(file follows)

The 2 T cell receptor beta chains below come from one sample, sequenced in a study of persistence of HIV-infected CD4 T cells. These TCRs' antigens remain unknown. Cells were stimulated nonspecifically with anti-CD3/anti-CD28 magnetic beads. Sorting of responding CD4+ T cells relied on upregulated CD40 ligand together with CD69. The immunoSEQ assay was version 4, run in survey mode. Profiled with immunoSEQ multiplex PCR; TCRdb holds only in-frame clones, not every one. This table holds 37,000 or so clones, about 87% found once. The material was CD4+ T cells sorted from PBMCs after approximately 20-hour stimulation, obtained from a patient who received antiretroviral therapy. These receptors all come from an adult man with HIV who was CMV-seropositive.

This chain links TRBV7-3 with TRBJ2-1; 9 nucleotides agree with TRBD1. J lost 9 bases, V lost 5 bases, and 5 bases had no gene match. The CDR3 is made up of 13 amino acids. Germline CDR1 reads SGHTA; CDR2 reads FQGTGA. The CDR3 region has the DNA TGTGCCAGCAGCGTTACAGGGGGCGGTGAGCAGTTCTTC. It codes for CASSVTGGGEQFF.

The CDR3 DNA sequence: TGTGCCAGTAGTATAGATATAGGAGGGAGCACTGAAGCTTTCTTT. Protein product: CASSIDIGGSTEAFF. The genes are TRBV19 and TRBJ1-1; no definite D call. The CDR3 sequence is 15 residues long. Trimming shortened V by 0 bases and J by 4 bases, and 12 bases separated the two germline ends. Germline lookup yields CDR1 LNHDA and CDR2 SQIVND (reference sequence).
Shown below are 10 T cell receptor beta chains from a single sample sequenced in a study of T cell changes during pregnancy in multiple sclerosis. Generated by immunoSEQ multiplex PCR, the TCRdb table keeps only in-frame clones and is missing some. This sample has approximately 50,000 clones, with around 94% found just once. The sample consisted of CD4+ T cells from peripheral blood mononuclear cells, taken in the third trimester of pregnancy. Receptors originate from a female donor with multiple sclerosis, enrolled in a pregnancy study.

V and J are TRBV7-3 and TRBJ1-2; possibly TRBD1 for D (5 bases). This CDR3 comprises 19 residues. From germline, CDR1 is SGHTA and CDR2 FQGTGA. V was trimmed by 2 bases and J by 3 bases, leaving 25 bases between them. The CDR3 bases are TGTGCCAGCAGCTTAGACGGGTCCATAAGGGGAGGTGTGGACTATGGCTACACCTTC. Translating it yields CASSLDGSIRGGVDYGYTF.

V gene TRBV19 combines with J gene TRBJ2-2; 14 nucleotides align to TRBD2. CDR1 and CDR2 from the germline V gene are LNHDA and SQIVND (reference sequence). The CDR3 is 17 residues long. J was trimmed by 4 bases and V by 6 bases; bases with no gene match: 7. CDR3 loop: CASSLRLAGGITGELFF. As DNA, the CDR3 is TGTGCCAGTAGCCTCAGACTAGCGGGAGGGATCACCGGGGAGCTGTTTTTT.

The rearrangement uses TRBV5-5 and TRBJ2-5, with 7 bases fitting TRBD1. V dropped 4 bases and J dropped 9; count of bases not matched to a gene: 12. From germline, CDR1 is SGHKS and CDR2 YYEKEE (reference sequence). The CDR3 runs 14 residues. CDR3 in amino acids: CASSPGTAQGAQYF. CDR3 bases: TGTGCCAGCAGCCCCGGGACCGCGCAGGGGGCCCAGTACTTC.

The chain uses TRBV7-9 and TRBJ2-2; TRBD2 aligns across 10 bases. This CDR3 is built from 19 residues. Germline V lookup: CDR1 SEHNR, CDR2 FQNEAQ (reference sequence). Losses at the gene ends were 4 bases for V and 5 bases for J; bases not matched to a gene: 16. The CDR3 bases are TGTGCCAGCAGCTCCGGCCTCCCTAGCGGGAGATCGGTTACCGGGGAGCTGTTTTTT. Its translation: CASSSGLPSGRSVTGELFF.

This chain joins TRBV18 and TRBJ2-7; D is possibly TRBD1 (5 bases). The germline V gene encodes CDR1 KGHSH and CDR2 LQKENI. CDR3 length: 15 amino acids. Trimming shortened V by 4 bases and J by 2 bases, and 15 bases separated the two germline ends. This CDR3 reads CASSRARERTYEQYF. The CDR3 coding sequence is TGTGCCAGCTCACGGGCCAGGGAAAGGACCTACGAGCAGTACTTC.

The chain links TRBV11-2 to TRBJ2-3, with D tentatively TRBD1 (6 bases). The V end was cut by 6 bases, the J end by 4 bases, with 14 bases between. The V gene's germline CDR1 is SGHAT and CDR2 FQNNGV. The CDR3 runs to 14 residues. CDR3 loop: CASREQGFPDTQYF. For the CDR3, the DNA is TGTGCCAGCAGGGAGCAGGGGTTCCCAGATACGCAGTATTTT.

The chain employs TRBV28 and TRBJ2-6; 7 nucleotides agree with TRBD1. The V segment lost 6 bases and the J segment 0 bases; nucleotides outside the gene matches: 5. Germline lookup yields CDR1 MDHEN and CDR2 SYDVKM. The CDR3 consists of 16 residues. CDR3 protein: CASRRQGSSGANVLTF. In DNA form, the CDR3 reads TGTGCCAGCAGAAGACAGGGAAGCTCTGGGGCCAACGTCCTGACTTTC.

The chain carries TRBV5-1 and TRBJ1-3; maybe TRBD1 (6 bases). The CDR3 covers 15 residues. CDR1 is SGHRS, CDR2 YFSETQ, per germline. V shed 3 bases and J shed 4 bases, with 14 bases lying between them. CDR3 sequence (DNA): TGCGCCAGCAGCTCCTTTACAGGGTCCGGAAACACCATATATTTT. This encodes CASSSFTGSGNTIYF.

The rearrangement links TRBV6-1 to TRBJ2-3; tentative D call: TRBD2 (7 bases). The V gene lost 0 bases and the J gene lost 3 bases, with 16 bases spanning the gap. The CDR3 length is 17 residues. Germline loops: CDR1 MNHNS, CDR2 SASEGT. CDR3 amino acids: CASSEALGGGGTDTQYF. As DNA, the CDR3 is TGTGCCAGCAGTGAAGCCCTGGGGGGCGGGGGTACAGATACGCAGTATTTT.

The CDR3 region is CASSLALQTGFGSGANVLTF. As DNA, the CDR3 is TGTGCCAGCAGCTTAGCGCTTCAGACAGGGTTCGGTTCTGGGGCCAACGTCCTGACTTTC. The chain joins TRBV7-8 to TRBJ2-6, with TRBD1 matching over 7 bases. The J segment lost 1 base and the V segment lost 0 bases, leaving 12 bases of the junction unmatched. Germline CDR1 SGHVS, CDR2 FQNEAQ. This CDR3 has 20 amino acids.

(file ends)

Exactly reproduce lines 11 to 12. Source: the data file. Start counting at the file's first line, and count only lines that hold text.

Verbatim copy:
The chain employs TRBV28 and TRBJ2-6; 7 nucleotides agree with TRBD1. The V segment lost 6 bases and the J segment 0 bases; nucleotides outside the gene matches: 5. Germline lookup yields CDR1 MDHEN and CDR2 SYDVKM. The CDR3 consists of 16 residues. CDR3 protein: CASRRQGSSGANVLTF. In DNA form, the CDR3 reads TGTGCCAGCAGAAGACAGGGAAGCTCTGGGGCCAACGTCCTGACTTTC.

The chain carries TRBV5-1 and TRBJ1-3; maybe TRBD1 (6 bases). The CDR3 covers 15 residues. CDR1 is SGHRS, CDR2 YFSETQ, per germline. V shed 3 bases and J shed 4 bases, with 14 bases lying between them. CDR3 sequence (DNA): TGCGCCAGCAGCTCCTTTACAGGGTCCGGAAACACCATATATTTT. This encodes CASSSFTGSGNTIYF.